Chinese educationist group Dong Zong and minister Datuk Seri Mujahid Yusof Rawa said today that both of them have agreed on the need to de-escalate the fiery debate on jawi lessons, following a meet earlier.
- Dong Jiao Zong not anti-Jawi
- All parties need to de-escalate the situation
- Jawi is not meant to convert non-Muslims into Islam, not part of Islamisation
- Collectively fight those who wish to stoke racial tensions by manipulating the issue
- Have a dialogue and discussion about the issue, being open-minded to accept one another’s views
Both parties agreed that they need to sit down and discuss methods of implementing jawi in schools in a way everyone will agree with, and that the public needs to know that Dong Zong is not opposed to jawi lessons, but only on its implementation.
“After an hour and a half of fruitful dialogue we have come to consensus on several matters pertaining to the issue of jawi.
“Various matters were brought up, but as the minister in the Prime Minister’s Department in charge of religious affairs I cannot make a final decision on the matter as I do not have the capacity to do so,” Mujahid told the press at his office.
“I have not made any commitments as yet per our discussions today, but I promise that we will bring the topics of discussion and the outcomes to the Cabinet before deciding the next course of action,” he added.
The minister in charge of religion also said that both parties have identified five points that need to be addressed over the issue.
Mujahid said the most important point was to recognise that Dong Zong does not oppose jawi, and that all parties need to de-escalate the situation, which has inevitably taken on a racial tone.
“All of us here today agreed that this issue has reached a boiling point and that it needs to be de-escalated to ensure peace and harmony in the country.”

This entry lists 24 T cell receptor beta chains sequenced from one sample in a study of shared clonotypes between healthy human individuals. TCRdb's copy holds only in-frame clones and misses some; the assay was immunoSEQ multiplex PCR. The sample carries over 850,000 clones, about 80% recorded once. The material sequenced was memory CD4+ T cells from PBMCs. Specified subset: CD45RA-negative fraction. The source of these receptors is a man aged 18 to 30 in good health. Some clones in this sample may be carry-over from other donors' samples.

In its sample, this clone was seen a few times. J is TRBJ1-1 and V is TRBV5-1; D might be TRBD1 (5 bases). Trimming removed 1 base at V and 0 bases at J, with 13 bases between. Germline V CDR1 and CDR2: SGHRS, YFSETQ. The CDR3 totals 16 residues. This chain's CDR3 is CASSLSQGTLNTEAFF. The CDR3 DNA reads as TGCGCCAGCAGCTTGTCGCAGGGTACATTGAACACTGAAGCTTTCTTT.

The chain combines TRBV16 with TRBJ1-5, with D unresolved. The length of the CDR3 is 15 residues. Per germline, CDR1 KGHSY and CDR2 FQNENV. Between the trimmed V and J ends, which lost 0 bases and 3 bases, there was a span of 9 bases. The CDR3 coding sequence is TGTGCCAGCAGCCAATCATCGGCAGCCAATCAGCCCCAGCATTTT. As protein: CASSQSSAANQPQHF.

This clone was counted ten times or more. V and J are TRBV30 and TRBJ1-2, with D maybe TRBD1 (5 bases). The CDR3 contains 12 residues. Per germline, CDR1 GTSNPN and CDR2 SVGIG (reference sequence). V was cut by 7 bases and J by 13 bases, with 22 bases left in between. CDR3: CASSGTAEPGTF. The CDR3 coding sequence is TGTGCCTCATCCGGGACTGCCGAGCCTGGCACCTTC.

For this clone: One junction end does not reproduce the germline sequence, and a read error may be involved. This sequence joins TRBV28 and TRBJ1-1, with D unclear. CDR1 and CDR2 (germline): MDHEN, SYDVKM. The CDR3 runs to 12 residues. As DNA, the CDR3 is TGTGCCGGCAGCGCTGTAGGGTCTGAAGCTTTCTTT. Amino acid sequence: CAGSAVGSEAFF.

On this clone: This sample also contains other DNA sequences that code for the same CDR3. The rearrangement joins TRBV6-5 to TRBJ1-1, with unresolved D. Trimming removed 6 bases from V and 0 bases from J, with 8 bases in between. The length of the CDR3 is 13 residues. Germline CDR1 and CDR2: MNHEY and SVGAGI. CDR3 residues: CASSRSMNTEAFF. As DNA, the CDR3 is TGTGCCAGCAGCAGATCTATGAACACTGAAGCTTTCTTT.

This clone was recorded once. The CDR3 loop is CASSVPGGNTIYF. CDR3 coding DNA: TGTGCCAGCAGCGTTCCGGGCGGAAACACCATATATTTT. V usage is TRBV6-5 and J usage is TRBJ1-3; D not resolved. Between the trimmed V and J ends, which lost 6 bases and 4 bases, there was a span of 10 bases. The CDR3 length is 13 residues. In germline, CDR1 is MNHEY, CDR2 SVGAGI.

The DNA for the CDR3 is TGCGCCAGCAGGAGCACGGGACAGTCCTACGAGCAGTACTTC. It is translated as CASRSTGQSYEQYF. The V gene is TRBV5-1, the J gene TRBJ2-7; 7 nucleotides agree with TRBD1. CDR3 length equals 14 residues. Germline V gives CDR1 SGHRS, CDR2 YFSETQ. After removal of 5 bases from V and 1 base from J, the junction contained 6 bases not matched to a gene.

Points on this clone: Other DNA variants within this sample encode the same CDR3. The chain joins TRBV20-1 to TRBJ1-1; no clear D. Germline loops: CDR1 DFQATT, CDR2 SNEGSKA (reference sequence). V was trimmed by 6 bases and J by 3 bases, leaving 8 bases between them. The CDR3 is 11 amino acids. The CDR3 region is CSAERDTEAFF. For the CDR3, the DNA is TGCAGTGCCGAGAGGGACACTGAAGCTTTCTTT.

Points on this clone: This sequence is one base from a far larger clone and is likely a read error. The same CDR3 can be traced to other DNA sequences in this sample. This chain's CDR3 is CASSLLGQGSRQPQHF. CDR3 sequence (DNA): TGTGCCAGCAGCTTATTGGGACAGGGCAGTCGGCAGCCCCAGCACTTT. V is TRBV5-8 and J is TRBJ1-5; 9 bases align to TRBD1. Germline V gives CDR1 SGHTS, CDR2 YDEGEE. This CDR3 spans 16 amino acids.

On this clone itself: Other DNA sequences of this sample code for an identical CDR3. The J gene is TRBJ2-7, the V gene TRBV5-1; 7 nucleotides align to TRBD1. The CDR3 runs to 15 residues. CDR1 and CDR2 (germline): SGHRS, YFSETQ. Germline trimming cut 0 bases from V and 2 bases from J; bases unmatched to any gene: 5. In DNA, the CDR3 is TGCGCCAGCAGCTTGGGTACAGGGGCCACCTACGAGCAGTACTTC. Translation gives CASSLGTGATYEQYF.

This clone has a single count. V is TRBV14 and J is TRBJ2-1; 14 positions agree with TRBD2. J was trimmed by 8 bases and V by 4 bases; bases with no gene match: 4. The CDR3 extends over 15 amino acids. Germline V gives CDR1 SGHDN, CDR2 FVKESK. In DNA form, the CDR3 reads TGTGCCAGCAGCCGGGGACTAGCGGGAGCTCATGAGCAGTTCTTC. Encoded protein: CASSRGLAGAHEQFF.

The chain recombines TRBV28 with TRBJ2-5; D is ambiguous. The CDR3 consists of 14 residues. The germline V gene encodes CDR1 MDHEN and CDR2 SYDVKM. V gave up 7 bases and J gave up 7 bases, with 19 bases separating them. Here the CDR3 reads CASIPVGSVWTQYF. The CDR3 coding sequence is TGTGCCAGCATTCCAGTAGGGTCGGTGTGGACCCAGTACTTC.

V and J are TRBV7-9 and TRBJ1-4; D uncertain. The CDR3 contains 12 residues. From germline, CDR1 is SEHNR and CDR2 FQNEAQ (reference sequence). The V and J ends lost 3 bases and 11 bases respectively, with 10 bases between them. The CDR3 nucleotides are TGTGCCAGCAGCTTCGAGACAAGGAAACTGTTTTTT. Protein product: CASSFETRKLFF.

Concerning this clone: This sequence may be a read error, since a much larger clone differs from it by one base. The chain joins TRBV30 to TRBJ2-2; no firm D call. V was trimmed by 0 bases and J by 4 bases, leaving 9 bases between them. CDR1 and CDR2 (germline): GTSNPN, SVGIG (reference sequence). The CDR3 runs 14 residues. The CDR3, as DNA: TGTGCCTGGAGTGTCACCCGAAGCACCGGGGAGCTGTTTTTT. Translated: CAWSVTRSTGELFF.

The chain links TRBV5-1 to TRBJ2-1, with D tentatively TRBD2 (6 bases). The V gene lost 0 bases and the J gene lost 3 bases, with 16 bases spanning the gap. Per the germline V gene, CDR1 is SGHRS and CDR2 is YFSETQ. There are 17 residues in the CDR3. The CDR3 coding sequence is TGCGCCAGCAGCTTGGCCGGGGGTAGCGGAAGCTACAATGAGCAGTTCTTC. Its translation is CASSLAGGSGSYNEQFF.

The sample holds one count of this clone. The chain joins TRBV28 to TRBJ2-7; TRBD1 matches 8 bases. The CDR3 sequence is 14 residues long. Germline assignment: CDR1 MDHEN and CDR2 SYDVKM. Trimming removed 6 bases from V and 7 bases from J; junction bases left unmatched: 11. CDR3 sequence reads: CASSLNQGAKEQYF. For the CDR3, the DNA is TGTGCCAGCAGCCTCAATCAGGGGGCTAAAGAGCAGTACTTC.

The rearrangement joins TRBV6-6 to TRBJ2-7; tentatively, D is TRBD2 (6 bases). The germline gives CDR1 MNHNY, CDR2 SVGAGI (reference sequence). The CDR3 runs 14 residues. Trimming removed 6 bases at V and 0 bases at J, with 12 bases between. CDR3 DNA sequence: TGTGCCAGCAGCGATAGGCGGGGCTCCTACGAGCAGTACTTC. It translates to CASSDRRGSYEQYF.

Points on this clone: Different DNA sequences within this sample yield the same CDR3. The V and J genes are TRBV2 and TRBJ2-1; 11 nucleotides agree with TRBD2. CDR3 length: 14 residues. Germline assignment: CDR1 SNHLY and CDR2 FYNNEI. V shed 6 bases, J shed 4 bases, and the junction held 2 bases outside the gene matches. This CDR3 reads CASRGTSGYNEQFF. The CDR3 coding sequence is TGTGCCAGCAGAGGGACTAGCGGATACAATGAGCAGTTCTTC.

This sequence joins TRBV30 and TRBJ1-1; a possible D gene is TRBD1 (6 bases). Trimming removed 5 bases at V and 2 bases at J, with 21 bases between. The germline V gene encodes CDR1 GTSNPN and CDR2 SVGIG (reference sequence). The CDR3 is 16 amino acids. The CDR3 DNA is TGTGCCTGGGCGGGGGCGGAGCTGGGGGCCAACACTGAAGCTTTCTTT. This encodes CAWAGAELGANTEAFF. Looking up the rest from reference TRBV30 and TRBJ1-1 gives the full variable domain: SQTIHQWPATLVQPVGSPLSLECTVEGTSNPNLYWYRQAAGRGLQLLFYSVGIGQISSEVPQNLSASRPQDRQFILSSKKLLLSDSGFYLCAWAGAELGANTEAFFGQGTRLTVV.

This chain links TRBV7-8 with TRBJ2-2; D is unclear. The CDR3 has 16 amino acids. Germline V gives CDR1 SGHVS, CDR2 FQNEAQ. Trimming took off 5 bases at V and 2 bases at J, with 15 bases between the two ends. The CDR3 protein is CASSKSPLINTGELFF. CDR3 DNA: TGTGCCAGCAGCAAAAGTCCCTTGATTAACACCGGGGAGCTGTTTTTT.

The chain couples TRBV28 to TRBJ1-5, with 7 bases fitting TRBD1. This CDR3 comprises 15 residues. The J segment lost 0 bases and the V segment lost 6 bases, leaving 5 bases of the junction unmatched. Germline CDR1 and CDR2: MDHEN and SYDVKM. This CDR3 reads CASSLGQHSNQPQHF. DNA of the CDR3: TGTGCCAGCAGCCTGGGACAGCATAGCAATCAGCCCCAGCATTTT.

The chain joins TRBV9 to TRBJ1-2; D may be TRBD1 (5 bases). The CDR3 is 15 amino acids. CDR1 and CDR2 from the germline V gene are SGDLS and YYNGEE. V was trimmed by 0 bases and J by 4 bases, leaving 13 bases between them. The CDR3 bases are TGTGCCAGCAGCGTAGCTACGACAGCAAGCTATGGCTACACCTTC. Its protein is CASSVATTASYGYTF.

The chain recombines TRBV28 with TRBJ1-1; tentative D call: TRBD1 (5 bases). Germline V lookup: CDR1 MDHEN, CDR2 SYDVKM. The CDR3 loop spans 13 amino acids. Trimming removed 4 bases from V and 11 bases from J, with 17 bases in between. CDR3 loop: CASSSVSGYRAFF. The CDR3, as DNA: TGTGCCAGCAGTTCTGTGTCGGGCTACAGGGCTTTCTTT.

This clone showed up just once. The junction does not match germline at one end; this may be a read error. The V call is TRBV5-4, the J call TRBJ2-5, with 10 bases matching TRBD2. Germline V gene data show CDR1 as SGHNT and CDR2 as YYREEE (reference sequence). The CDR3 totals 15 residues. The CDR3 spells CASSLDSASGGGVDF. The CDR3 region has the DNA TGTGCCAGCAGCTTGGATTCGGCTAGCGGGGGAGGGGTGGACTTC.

Mujahid added that the third point is to reiterate that the introduction of jawi is not meant to convert non-Muslims into Islam, and it is not part of Islamisation; and for everybody to collectively fight those who wish to stoke racial tensions by manipulating this issue.
“There should be no motive to Islamise. That we both agree on and we also agreed that jawi is part of our national treasure that must be protected. The same goes for other scripts,” Mujahid said.
Finally, all parties need to be able to sit down and have a dialogue and discussion about this issue as well as being open-minded enough to accept one another’s views.
“It was important for us to meet today to know each other’s stand when it comes to the jawi issue,” said Dong Zong’s secretary-general Ng Chai Heng.
“Apart from jawi, we shared topics on racial issues that have been arising lately. It has become alarming and we need to find a way to overcome it.
“We at Dong Zong are always willing to have open discussions on matters concerning us in hopes of sorting out our differences and to preserve racial harmony,” he added.
Dong Zong president Tan Tai Kim thanked Mujahid for taking the time to meet with the Chinese educationists.
He reiterated that the issue must not be used to incite hatred among Malaysians.
Dong Zong is a component of Dong Jiao Zong, an umbrella group of Chinese school boards and teachers.
The matter of introducing Jawi in the vernacular schools has been a contentious one since it was proposed last year. While the Chinese and Tamil education groups have baulked at the idea, Malay pressure groups have held demonstrations urging the government to go ahead with the proposal.
Non-Malay groups, particularly Dong Jiao Zong, have disagreed and called instead for more discussions between the government and the stakeholders.
Forums have been held to talk about the issue and memorandums of protests have also been submitted to the Education Ministry for further action.